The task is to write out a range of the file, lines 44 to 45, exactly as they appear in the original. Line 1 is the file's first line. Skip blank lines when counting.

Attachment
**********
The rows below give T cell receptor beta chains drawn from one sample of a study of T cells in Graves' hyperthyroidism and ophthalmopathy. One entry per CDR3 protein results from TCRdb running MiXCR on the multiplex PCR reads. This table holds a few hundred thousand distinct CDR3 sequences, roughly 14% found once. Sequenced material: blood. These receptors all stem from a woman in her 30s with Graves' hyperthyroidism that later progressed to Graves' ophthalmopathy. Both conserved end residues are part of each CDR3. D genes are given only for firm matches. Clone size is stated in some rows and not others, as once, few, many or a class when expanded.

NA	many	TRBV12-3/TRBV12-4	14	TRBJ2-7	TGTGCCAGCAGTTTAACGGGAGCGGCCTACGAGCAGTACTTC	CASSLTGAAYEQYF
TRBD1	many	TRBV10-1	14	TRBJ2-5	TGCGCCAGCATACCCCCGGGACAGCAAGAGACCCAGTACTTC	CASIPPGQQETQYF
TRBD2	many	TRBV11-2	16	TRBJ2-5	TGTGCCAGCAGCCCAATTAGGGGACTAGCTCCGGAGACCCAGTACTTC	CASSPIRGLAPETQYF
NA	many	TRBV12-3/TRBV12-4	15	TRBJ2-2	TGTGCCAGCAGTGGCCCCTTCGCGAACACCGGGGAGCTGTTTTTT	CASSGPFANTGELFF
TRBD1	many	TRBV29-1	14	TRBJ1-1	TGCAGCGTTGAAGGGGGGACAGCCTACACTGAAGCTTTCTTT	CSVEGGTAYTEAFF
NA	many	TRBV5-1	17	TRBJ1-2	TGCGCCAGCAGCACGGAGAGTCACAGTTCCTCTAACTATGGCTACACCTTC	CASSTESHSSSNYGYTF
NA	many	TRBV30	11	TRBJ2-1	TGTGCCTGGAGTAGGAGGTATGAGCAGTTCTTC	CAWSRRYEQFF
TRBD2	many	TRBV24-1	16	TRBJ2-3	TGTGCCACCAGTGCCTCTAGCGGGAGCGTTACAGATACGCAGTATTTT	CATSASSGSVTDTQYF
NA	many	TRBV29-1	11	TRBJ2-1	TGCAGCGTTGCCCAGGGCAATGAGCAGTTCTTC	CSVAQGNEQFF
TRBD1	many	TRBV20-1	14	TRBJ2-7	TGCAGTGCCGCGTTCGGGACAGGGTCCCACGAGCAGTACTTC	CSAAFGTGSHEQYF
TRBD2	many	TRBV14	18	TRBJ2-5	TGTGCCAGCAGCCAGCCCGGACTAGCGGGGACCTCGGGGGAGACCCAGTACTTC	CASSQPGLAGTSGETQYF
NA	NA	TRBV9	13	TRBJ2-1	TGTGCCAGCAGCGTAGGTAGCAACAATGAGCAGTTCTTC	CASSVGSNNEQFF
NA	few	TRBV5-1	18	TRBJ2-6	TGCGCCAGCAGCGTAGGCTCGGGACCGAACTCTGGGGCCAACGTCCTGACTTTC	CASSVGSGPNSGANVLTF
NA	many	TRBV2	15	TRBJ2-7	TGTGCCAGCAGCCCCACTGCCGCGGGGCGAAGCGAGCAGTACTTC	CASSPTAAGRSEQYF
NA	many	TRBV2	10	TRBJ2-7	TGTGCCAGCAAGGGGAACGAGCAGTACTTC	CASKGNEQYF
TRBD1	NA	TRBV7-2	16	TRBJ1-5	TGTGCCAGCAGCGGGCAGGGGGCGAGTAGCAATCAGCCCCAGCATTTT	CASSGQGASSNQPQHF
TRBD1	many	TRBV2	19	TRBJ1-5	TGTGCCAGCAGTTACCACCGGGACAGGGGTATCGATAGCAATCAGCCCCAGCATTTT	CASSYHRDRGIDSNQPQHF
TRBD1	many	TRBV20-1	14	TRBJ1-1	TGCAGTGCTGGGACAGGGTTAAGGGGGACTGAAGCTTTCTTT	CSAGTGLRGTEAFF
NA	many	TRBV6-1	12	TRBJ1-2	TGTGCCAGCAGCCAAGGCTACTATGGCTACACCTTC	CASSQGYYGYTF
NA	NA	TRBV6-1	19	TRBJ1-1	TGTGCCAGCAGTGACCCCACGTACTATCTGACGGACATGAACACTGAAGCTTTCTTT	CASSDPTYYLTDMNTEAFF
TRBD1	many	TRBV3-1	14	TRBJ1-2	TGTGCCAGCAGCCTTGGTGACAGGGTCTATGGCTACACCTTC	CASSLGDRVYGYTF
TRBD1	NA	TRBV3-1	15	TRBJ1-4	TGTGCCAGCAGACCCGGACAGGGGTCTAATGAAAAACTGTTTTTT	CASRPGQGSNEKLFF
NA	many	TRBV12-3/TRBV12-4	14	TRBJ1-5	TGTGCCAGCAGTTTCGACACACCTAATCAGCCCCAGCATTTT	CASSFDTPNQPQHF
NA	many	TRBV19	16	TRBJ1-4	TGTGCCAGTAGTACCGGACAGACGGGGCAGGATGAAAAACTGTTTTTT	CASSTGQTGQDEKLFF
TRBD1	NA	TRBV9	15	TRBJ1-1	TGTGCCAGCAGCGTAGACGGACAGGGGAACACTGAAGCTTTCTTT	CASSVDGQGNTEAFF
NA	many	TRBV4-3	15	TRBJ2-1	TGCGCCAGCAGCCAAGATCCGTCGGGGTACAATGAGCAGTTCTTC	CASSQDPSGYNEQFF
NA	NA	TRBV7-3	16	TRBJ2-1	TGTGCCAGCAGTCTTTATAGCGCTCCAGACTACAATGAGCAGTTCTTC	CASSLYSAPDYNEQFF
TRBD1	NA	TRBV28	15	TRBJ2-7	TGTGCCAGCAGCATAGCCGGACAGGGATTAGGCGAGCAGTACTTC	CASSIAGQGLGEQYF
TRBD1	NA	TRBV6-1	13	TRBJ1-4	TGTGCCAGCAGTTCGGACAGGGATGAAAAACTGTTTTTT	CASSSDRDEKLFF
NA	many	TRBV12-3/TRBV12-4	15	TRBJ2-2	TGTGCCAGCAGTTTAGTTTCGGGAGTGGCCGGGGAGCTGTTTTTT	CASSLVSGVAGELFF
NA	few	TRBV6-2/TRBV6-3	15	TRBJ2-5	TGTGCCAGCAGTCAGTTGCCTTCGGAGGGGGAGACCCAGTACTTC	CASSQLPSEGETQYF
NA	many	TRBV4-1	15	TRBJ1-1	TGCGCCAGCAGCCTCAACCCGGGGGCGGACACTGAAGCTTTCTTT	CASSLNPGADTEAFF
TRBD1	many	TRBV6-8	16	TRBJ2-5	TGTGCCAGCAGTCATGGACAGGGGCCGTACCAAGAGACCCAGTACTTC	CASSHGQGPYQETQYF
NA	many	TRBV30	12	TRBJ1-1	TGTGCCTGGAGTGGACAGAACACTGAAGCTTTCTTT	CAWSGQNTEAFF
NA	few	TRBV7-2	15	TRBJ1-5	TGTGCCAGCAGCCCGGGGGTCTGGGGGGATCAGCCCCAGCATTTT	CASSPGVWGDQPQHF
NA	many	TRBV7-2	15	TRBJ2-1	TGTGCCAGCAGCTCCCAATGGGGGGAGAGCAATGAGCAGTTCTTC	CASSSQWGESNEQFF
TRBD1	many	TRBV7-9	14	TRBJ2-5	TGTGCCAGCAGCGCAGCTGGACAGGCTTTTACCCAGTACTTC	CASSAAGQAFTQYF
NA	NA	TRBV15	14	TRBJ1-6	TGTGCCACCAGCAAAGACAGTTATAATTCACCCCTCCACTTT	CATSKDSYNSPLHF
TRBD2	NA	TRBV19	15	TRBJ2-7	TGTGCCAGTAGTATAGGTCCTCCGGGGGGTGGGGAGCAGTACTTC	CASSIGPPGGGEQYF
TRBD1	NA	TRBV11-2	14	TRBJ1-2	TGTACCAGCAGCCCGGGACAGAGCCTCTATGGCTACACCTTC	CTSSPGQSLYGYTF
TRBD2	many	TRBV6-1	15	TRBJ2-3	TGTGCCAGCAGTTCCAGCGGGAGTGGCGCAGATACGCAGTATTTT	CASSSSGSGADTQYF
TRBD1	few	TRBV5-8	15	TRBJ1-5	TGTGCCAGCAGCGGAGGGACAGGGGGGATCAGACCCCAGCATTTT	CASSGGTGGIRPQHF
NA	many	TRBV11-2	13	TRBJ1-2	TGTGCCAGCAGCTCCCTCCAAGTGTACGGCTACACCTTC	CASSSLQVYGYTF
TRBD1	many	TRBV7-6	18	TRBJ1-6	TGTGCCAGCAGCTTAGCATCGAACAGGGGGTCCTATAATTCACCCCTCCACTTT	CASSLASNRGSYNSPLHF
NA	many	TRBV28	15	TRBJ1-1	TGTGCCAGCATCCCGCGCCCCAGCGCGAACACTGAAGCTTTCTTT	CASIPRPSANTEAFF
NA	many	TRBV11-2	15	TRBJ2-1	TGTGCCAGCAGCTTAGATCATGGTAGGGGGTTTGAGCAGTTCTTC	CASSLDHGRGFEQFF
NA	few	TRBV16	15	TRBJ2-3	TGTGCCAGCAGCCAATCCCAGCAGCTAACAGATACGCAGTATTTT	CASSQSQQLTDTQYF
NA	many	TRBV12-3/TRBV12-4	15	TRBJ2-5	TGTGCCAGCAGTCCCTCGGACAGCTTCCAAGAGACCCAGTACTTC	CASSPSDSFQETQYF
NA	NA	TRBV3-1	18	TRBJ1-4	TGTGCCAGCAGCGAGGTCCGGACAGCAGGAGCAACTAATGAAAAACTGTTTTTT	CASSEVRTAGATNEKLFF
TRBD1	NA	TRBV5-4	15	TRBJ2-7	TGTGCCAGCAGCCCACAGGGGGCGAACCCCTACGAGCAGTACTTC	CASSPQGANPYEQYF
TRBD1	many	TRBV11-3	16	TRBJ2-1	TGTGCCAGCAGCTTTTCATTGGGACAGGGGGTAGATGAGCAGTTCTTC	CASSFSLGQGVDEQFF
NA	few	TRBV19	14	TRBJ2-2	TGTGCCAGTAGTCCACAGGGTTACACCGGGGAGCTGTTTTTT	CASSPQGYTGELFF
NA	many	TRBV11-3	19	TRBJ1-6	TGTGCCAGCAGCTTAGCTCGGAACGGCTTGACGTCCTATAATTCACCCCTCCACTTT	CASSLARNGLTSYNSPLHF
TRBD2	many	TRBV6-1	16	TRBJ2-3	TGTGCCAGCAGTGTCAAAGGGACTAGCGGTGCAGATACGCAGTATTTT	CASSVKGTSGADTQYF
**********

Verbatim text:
NA	many	TRBV11-2	13	TRBJ1-2	TGTGCCAGCAGCTCCCTCCAAGTGTACGGCTACACCTTC	CASSSLQVYGYTF
TRBD1	many	TRBV7-6	18	TRBJ1-6	TGTGCCAGCAGCTTAGCATCGAACAGGGGGTCCTATAATTCACCCCTCCACTTT	CASSLASNRGSYNSPLHF